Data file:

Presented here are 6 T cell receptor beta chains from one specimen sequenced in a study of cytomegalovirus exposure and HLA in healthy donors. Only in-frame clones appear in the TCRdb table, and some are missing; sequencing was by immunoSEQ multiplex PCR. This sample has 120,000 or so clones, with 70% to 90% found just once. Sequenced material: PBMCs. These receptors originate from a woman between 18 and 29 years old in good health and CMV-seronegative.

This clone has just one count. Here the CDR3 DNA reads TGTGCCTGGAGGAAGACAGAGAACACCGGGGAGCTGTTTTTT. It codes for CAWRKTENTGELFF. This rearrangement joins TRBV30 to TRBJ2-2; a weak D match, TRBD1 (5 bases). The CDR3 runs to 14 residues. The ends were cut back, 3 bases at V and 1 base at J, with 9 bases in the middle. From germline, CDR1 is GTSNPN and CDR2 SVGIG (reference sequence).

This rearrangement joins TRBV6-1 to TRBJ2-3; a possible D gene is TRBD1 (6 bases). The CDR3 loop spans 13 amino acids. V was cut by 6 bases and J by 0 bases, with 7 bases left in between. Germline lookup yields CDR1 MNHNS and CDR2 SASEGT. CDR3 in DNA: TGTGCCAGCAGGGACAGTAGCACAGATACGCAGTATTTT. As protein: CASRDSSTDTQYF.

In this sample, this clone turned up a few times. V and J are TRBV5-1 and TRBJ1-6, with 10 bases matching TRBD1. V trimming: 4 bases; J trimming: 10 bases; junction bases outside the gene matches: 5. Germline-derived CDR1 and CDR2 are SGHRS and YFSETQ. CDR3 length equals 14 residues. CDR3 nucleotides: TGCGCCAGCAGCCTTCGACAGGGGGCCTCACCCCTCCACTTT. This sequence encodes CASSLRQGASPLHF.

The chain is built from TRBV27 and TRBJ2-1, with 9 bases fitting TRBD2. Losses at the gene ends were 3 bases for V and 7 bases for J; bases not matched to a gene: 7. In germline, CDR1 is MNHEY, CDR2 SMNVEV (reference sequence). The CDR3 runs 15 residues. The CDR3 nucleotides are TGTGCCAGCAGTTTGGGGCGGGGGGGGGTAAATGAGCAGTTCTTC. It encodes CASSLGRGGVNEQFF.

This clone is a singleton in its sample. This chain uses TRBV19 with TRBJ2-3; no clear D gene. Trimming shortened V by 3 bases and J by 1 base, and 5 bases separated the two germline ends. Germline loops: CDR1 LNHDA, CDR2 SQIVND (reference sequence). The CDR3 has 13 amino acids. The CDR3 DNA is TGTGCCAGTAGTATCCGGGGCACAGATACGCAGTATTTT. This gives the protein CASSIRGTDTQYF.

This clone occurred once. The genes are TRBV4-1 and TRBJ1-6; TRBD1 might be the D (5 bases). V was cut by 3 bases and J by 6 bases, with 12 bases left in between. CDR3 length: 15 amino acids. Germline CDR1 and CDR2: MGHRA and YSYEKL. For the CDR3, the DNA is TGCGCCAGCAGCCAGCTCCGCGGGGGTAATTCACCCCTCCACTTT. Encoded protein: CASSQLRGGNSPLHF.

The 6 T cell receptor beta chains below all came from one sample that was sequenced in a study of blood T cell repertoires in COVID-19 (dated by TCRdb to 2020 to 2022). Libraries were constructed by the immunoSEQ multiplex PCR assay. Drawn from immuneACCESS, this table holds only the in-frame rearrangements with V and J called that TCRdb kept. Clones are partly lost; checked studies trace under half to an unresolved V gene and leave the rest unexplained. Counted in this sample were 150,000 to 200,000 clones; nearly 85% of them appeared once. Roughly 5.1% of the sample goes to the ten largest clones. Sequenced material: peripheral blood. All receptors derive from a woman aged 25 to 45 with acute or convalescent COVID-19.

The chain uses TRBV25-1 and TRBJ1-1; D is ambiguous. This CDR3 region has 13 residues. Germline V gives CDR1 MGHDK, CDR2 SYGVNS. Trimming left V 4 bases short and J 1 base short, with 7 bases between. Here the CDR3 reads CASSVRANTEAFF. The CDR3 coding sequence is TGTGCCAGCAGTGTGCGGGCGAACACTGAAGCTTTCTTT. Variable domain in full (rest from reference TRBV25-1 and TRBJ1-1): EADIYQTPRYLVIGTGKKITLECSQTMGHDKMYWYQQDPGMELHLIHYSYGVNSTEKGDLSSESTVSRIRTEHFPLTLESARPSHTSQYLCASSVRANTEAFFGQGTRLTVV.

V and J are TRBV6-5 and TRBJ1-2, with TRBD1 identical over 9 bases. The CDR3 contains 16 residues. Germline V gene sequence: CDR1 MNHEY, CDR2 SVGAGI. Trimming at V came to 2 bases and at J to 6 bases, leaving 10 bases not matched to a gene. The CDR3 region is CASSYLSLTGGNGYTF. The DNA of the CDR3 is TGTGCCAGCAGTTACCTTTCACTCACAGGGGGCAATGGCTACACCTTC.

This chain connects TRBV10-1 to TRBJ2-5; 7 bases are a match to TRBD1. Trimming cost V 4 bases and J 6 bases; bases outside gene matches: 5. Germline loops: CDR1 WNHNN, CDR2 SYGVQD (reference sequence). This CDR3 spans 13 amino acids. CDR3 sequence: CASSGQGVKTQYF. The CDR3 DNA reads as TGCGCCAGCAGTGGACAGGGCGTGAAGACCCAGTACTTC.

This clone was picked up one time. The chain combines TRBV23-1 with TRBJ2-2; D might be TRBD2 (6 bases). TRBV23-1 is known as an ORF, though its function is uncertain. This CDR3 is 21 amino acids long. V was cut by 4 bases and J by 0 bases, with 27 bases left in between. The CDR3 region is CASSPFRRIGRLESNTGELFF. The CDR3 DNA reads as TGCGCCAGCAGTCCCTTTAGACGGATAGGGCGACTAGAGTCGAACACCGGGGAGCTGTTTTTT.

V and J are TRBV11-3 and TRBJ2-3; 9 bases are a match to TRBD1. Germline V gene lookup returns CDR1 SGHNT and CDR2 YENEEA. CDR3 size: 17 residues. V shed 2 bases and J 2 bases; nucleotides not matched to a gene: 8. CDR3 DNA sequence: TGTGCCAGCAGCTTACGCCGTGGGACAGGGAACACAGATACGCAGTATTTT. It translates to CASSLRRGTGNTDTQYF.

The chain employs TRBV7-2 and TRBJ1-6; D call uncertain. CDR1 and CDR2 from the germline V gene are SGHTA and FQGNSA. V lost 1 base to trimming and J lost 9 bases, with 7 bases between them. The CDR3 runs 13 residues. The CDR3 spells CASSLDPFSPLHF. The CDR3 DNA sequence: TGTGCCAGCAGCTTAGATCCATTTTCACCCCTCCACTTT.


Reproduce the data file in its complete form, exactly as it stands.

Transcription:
Presented here are 6 T cell receptor beta chains from one specimen sequenced in a study of cytomegalovirus exposure and HLA in healthy donors. Only in-frame clones appear in the TCRdb table, and some are missing; sequencing was by immunoSEQ multiplex PCR. This sample has 120,000 or so clones, with 70% to 90% found just once. Sequenced material: PBMCs. These receptors originate from a woman between 18 and 29 years old in good health and CMV-seronegative.

This clone has just one count. Here the CDR3 DNA reads TGTGCCTGGAGGAAGACAGAGAACACCGGGGAGCTGTTTTTT. It codes for CAWRKTENTGELFF. This rearrangement joins TRBV30 to TRBJ2-2; a weak D match, TRBD1 (5 bases). The CDR3 runs to 14 residues. The ends were cut back, 3 bases at V and 1 base at J, with 9 bases in the middle. From germline, CDR1 is GTSNPN and CDR2 SVGIG (reference sequence).

This rearrangement joins TRBV6-1 to TRBJ2-3; a possible D gene is TRBD1 (6 bases). The CDR3 loop spans 13 amino acids. V was cut by 6 bases and J by 0 bases, with 7 bases left in between. Germline lookup yields CDR1 MNHNS and CDR2 SASEGT. CDR3 in DNA: TGTGCCAGCAGGGACAGTAGCACAGATACGCAGTATTTT. As protein: CASRDSSTDTQYF.

In this sample, this clone turned up a few times. V and J are TRBV5-1 and TRBJ1-6, with 10 bases matching TRBD1. V trimming: 4 bases; J trimming: 10 bases; junction bases outside the gene matches: 5. Germline-derived CDR1 and CDR2 are SGHRS and YFSETQ. CDR3 length equals 14 residues. CDR3 nucleotides: TGCGCCAGCAGCCTTCGACAGGGGGCCTCACCCCTCCACTTT. This sequence encodes CASSLRQGASPLHF.

The chain is built from TRBV27 and TRBJ2-1, with 9 bases fitting TRBD2. Losses at the gene ends were 3 bases for V and 7 bases for J; bases not matched to a gene: 7. In germline, CDR1 is MNHEY, CDR2 SMNVEV (reference sequence). The CDR3 runs 15 residues. The CDR3 nucleotides are TGTGCCAGCAGTTTGGGGCGGGGGGGGGTAAATGAGCAGTTCTTC. It encodes CASSLGRGGVNEQFF.

This clone is a singleton in its sample. This chain uses TRBV19 with TRBJ2-3; no clear D gene. Trimming shortened V by 3 bases and J by 1 base, and 5 bases separated the two germline ends. Germline loops: CDR1 LNHDA, CDR2 SQIVND (reference sequence). The CDR3 has 13 amino acids. The CDR3 DNA is TGTGCCAGTAGTATCCGGGGCACAGATACGCAGTATTTT. This gives the protein CASSIRGTDTQYF.

This clone occurred once. The genes are TRBV4-1 and TRBJ1-6; TRBD1 might be the D (5 bases). V was cut by 3 bases and J by 6 bases, with 12 bases left in between. CDR3 length: 15 amino acids. Germline CDR1 and CDR2: MGHRA and YSYEKL. For the CDR3, the DNA is TGCGCCAGCAGCCAGCTCCGCGGGGGTAATTCACCCCTCCACTTT. Encoded protein: CASSQLRGGNSPLHF.

The 6 T cell receptor beta chains below all came from one sample that was sequenced in a study of blood T cell repertoires in COVID-19 (dated by TCRdb to 2020 to 2022). Libraries were constructed by the immunoSEQ multiplex PCR assay. Drawn from immuneACCESS, this table holds only the in-frame rearrangements with V and J called that TCRdb kept. Clones are partly lost; checked studies trace under half to an unresolved V gene and leave the rest unexplained. Counted in this sample were 150,000 to 200,000 clones; nearly 85% of them appeared once. Roughly 5.1% of the sample goes to the ten largest clones. Sequenced material: peripheral blood. All receptors derive from a woman aged 25 to 45 with acute or convalescent COVID-19.

The chain uses TRBV25-1 and TRBJ1-1; D is ambiguous. This CDR3 region has 13 residues. Germline V gives CDR1 MGHDK, CDR2 SYGVNS. Trimming left V 4 bases short and J 1 base short, with 7 bases between. Here the CDR3 reads CASSVRANTEAFF. The CDR3 coding sequence is TGTGCCAGCAGTGTGCGGGCGAACACTGAAGCTTTCTTT. Variable domain in full (rest from reference TRBV25-1 and TRBJ1-1): EADIYQTPRYLVIGTGKKITLECSQTMGHDKMYWYQQDPGMELHLIHYSYGVNSTEKGDLSSESTVSRIRTEHFPLTLESARPSHTSQYLCASSVRANTEAFFGQGTRLTVV.

V and J are TRBV6-5 and TRBJ1-2, with TRBD1 identical over 9 bases. The CDR3 contains 16 residues. Germline V gene sequence: CDR1 MNHEY, CDR2 SVGAGI. Trimming at V came to 2 bases and at J to 6 bases, leaving 10 bases not matched to a gene. The CDR3 region is CASSYLSLTGGNGYTF. The DNA of the CDR3 is TGTGCCAGCAGTTACCTTTCACTCACAGGGGGCAATGGCTACACCTTC.

This chain connects TRBV10-1 to TRBJ2-5; 7 bases are a match to TRBD1. Trimming cost V 4 bases and J 6 bases; bases outside gene matches: 5. Germline loops: CDR1 WNHNN, CDR2 SYGVQD (reference sequence). This CDR3 spans 13 amino acids. CDR3 sequence: CASSGQGVKTQYF. The CDR3 DNA reads as TGCGCCAGCAGTGGACAGGGCGTGAAGACCCAGTACTTC.

This clone was picked up one time. The chain combines TRBV23-1 with TRBJ2-2; D might be TRBD2 (6 bases). TRBV23-1 is known as an ORF, though its function is uncertain. This CDR3 is 21 amino acids long. V was cut by 4 bases and J by 0 bases, with 27 bases left in between. The CDR3 region is CASSPFRRIGRLESNTGELFF. The CDR3 DNA reads as TGCGCCAGCAGTCCCTTTAGACGGATAGGGCGACTAGAGTCGAACACCGGGGAGCTGTTTTTT.

V and J are TRBV11-3 and TRBJ2-3; 9 bases are a match to TRBD1. Germline V gene lookup returns CDR1 SGHNT and CDR2 YENEEA. CDR3 size: 17 residues. V shed 2 bases and J 2 bases; nucleotides not matched to a gene: 8. CDR3 DNA sequence: TGTGCCAGCAGCTTACGCCGTGGGACAGGGAACACAGATACGCAGTATTTT. It translates to CASSLRRGTGNTDTQYF.

The chain employs TRBV7-2 and TRBJ1-6; D call uncertain. CDR1 and CDR2 from the germline V gene are SGHTA and FQGNSA. V lost 1 base to trimming and J lost 9 bases, with 7 bases between them. The CDR3 runs 13 residues. The CDR3 spells CASSLDPFSPLHF. The CDR3 DNA sequence: TGTGCCAGCAGCTTAGATCCATTTTCACCCCTCCACTTT.